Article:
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In Patrick O'Brian's Master and Commander, during the encounter with the Cacafuego, Aubrey says the following to Ellis:

"Cut along to the galley. Tell the cook to put all his dirty pans and coppers upside down."

Is this a literal command, or some kind of nautical jargon? In either case, what is the purpose of it?

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The full passage is

‘Cut along to the galley. Tell the cook to put all his dirty pans and coppers upside-down. Pullings, Babbington, stop the firing. Boom off, boom off. Back topsails. Mr Dillon, let the starboard watch black their faces in the galley as soon as I have spoken to them.

It is a literal instruction.

The men of the starboard watch are to go to the place where the pans are, the galley, and once there they will use the soot from the bottom of the pans to blacken their faces.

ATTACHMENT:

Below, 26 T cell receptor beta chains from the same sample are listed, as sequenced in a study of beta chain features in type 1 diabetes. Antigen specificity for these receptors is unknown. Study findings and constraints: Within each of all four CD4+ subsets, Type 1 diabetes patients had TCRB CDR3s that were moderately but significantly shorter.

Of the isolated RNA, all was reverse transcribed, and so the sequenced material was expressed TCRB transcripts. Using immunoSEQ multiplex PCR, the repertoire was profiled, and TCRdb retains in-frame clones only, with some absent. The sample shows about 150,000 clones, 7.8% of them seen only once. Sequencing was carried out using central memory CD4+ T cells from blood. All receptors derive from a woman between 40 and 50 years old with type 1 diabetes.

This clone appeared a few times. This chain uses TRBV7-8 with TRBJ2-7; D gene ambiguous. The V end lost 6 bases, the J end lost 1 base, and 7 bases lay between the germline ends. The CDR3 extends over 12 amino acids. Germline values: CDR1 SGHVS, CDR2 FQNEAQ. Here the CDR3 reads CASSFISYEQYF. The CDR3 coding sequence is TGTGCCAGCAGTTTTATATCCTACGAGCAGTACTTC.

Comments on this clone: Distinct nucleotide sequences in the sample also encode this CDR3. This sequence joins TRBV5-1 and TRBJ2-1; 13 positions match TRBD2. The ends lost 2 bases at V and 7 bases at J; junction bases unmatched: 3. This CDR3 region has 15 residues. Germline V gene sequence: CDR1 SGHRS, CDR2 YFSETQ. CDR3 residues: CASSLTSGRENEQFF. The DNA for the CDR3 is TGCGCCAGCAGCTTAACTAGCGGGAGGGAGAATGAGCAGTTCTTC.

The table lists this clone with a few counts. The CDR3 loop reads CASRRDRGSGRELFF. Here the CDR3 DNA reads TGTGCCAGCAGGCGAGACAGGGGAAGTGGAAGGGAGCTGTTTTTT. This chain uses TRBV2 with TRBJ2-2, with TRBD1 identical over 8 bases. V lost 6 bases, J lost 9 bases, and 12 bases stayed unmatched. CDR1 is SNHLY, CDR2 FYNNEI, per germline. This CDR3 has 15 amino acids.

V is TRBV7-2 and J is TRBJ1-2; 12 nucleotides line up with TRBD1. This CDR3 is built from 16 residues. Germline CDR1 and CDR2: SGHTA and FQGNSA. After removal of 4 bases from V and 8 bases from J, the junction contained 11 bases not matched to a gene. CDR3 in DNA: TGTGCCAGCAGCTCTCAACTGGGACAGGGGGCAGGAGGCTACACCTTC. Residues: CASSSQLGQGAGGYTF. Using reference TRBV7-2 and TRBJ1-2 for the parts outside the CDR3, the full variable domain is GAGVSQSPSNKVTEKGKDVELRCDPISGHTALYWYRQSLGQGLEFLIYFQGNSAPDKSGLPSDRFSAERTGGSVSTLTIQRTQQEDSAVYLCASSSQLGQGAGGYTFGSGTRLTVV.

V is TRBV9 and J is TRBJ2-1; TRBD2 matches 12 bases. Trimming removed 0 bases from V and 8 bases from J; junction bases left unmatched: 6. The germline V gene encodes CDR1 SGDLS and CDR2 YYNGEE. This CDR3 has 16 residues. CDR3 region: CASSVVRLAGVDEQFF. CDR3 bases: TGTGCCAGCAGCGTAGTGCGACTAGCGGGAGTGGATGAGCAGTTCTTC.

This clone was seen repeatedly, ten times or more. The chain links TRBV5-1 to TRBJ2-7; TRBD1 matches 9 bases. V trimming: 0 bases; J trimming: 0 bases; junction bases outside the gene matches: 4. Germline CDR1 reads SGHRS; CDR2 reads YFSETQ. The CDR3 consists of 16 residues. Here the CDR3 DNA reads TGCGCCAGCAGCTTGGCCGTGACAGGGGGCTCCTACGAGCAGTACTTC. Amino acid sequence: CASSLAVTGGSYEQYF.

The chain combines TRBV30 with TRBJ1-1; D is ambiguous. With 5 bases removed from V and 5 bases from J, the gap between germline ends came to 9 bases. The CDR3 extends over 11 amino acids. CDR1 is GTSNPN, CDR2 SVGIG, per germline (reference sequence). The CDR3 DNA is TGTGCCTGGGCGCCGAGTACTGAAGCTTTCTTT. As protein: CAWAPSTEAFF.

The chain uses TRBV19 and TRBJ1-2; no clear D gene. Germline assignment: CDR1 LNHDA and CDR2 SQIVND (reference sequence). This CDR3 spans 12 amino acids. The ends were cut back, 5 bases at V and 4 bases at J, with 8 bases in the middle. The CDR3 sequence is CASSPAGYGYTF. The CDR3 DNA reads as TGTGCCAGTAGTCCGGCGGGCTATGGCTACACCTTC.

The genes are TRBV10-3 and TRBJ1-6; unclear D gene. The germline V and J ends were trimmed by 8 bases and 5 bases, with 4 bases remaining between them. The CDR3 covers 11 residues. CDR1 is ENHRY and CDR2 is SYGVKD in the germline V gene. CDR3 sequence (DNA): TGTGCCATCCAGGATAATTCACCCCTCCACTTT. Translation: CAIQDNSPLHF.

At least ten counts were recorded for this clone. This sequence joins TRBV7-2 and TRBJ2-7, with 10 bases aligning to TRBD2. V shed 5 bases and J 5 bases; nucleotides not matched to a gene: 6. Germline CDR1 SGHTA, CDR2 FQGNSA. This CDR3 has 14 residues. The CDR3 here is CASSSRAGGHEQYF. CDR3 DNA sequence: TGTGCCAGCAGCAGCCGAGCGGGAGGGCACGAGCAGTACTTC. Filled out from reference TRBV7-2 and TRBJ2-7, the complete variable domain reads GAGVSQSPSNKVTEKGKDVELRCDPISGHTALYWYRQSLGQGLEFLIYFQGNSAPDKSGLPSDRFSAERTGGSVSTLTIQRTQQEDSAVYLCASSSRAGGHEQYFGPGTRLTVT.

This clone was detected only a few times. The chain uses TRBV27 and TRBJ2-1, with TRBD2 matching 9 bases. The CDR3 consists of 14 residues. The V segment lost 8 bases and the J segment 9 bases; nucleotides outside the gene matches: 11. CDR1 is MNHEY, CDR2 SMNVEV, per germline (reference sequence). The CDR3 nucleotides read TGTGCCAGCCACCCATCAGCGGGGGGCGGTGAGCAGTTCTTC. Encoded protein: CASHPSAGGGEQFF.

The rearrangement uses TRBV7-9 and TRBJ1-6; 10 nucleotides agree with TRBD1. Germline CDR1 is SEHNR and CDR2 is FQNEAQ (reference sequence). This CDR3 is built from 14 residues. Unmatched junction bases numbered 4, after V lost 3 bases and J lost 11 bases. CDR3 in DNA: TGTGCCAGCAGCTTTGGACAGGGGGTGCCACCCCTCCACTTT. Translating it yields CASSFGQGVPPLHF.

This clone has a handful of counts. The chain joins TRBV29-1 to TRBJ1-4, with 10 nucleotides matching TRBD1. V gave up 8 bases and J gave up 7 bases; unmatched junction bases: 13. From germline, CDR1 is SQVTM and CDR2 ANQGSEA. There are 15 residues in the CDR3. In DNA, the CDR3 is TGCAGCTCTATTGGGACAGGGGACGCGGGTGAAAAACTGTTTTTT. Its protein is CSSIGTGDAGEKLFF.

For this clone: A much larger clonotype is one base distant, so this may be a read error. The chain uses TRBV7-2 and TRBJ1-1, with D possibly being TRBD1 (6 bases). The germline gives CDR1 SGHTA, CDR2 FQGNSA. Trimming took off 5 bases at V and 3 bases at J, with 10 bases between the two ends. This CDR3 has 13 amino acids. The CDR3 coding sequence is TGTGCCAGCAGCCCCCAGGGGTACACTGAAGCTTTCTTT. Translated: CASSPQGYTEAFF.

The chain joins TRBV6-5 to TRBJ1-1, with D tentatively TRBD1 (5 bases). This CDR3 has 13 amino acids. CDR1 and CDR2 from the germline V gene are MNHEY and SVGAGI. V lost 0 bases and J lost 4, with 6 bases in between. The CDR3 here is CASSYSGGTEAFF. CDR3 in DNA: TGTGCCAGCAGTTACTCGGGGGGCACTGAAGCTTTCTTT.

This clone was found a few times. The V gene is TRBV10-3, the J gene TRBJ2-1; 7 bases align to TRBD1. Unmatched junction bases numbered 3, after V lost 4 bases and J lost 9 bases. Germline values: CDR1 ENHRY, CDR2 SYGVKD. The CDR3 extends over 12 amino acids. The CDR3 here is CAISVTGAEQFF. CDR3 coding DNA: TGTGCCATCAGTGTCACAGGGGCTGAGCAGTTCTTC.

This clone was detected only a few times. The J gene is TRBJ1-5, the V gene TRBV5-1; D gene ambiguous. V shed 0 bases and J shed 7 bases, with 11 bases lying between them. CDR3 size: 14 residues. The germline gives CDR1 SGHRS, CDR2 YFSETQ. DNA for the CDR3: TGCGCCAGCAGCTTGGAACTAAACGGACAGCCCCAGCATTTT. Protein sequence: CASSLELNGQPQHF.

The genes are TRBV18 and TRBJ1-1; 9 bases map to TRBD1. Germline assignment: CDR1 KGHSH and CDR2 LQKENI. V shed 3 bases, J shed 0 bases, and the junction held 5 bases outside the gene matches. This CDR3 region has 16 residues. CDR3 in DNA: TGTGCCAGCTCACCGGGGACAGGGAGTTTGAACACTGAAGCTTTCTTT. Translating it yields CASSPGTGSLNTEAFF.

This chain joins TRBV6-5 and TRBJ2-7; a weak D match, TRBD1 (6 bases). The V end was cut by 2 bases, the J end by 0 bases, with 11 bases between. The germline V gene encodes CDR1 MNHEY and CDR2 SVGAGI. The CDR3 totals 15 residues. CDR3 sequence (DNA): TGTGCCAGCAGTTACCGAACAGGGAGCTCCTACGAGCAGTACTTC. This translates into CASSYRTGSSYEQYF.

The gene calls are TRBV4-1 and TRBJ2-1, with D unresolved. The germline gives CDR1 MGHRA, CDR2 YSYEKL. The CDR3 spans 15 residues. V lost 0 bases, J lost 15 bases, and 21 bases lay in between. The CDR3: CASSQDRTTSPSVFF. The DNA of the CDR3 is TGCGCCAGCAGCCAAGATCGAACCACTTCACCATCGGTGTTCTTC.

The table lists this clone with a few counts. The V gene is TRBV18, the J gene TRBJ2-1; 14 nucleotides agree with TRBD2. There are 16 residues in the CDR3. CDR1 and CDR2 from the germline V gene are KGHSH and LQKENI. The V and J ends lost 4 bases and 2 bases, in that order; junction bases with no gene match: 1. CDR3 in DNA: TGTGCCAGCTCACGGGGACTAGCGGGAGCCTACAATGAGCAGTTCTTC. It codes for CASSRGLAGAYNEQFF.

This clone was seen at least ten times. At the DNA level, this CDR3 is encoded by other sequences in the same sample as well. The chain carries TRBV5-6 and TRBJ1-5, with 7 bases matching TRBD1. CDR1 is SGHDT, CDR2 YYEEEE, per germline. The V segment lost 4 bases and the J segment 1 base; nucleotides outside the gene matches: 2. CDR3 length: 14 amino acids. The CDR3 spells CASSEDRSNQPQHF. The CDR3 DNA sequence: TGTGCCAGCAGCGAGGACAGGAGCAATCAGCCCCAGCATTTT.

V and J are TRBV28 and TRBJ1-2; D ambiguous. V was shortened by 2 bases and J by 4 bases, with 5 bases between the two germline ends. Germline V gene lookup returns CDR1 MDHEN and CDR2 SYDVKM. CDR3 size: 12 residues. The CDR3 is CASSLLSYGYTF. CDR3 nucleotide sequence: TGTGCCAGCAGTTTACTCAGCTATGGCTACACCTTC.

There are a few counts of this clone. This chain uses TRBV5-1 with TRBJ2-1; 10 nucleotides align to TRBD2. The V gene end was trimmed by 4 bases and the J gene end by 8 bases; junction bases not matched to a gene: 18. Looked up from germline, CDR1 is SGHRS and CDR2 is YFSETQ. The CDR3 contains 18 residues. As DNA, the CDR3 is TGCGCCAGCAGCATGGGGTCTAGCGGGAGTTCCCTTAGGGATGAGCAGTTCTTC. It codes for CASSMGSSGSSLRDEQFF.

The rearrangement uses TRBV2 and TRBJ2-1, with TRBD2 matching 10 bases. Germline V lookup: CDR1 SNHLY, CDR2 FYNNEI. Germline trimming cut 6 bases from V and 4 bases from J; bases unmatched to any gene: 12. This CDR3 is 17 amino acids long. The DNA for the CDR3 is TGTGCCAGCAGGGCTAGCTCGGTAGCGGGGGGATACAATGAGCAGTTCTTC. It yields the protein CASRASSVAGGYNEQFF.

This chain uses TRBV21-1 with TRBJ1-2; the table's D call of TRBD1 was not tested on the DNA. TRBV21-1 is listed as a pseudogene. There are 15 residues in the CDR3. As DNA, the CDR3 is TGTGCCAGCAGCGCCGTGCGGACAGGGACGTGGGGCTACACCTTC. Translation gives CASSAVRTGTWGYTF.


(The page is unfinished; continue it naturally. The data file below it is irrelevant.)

• Ah, I'd assumed they kept something on hand for blacking their faces. Hadn't considered the possibility of soot on pans, but that makes sense. – SnoringFrog Sep 25 '19 at 17:31
  • The joy of modern life, we have a product for everything and only really need to worry about cleaning the insides of our pans! I probably wouldn't have realised if it wasn't for the experiences of campfire cooking and washing up when I was in the Girl Guides. – Spagirl Sep 27 '19 at 9:23

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